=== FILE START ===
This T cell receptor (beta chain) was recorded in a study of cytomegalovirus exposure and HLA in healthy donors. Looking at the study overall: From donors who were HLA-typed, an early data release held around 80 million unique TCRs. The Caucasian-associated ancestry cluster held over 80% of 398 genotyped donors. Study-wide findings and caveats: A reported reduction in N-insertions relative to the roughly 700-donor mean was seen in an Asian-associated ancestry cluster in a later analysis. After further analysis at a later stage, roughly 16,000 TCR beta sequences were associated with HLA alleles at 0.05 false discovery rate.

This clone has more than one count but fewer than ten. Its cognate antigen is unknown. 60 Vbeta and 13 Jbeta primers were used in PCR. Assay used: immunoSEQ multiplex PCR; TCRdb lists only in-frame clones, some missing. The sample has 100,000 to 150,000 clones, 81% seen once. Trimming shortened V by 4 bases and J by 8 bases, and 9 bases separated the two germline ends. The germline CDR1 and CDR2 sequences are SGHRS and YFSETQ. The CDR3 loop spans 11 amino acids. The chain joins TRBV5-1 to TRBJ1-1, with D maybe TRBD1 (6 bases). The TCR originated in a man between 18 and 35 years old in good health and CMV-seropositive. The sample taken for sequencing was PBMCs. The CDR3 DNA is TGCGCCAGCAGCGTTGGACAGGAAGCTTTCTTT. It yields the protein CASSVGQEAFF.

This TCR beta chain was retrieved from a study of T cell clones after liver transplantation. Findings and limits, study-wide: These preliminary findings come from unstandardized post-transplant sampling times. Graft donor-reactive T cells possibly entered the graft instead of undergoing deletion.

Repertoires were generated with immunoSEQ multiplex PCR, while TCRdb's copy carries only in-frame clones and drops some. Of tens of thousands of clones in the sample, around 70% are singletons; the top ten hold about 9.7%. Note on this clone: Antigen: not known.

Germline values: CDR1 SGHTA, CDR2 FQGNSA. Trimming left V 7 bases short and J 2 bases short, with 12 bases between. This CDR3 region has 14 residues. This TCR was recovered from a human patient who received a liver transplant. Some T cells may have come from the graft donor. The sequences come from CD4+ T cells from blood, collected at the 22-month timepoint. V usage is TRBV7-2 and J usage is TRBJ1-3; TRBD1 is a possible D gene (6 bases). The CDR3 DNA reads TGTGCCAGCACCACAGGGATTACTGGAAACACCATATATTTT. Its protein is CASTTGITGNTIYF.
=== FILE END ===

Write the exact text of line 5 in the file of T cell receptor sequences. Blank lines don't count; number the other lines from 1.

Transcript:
Germline values: CDR1 SGHTA, CDR2 FQGNSA. Trimming left V 7 bases short and J 2 bases short, with 12 bases between. This CDR3 region has 14 residues. This TCR was recovered from a human patient who received a liver transplant. Some T cells may have come from the graft donor. The sequences come from CD4+ T cells from blood, collected at the 22-month timepoint. V usage is TRBV7-2 and J usage is TRBJ1-3; TRBD1 is a possible D gene (6 bases). The CDR3 DNA reads TGTGCCAGCACCACAGGGATTACTGGAAACACCATATATTTT. Its protein is CASTTGITGNTIYF.